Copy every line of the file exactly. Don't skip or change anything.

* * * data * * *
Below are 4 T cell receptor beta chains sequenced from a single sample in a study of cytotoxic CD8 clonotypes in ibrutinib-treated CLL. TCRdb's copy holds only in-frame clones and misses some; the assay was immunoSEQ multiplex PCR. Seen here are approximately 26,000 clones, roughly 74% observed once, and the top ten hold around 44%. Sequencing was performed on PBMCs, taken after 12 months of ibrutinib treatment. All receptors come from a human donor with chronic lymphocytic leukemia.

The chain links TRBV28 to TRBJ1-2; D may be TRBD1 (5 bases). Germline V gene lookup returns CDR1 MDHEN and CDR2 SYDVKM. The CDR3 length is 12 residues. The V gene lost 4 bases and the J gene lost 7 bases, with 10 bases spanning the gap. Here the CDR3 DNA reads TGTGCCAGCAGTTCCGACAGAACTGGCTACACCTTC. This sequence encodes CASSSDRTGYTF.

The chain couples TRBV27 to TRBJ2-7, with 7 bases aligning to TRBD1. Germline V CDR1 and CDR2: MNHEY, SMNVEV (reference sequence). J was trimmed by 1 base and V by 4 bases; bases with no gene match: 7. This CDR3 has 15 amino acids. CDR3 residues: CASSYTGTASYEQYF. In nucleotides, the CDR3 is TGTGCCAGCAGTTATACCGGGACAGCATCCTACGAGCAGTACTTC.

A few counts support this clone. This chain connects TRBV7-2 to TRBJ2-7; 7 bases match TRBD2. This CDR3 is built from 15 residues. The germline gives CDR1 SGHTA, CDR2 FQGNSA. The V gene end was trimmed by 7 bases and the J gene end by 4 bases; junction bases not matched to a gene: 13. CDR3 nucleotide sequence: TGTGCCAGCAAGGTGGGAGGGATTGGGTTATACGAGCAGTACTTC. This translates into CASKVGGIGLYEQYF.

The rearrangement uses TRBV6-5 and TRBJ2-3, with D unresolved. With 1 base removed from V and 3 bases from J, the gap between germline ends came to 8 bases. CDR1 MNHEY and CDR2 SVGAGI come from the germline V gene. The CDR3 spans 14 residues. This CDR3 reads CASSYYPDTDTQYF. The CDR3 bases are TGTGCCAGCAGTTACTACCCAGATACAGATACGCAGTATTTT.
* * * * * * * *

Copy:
Below are 4 T cell receptor beta chains sequenced from a single sample in a study of cytotoxic CD8 clonotypes in ibrutinib-treated CLL. TCRdb's copy holds only in-frame clones and misses some; the assay was immunoSEQ multiplex PCR. Seen here are approximately 26,000 clones, roughly 74% observed once, and the top ten hold around 44%. Sequencing was performed on PBMCs, taken after 12 months of ibrutinib treatment. All receptors come from a human donor with chronic lymphocytic leukemia.

The chain links TRBV28 to TRBJ1-2; D may be TRBD1 (5 bases). Germline V gene lookup returns CDR1 MDHEN and CDR2 SYDVKM. The CDR3 length is 12 residues. The V gene lost 4 bases and the J gene lost 7 bases, with 10 bases spanning the gap. Here the CDR3 DNA reads TGTGCCAGCAGTTCCGACAGAACTGGCTACACCTTC. This sequence encodes CASSSDRTGYTF.

The chain couples TRBV27 to TRBJ2-7, with 7 bases aligning to TRBD1. Germline V CDR1 and CDR2: MNHEY, SMNVEV (reference sequence). J was trimmed by 1 base and V by 4 bases; bases with no gene match: 7. This CDR3 has 15 amino acids. CDR3 residues: CASSYTGTASYEQYF. In nucleotides, the CDR3 is TGTGCCAGCAGTTATACCGGGACAGCATCCTACGAGCAGTACTTC.

A few counts support this clone. This chain connects TRBV7-2 to TRBJ2-7; 7 bases match TRBD2. This CDR3 is built from 15 residues. The germline gives CDR1 SGHTA, CDR2 FQGNSA. The V gene end was trimmed by 7 bases and the J gene end by 4 bases; junction bases not matched to a gene: 13. CDR3 nucleotide sequence: TGTGCCAGCAAGGTGGGAGGGATTGGGTTATACGAGCAGTACTTC. This translates into CASKVGGIGLYEQYF.

The rearrangement uses TRBV6-5 and TRBJ2-3, with D unresolved. With 1 base removed from V and 3 bases from J, the gap between germline ends came to 8 bases. CDR1 MNHEY and CDR2 SVGAGI come from the germline V gene. The CDR3 spans 14 residues. This CDR3 reads CASSYYPDTDTQYF. The CDR3 bases are TGTGCCAGCAGTTACTACCCAGATACAGATACGCAGTATTTT.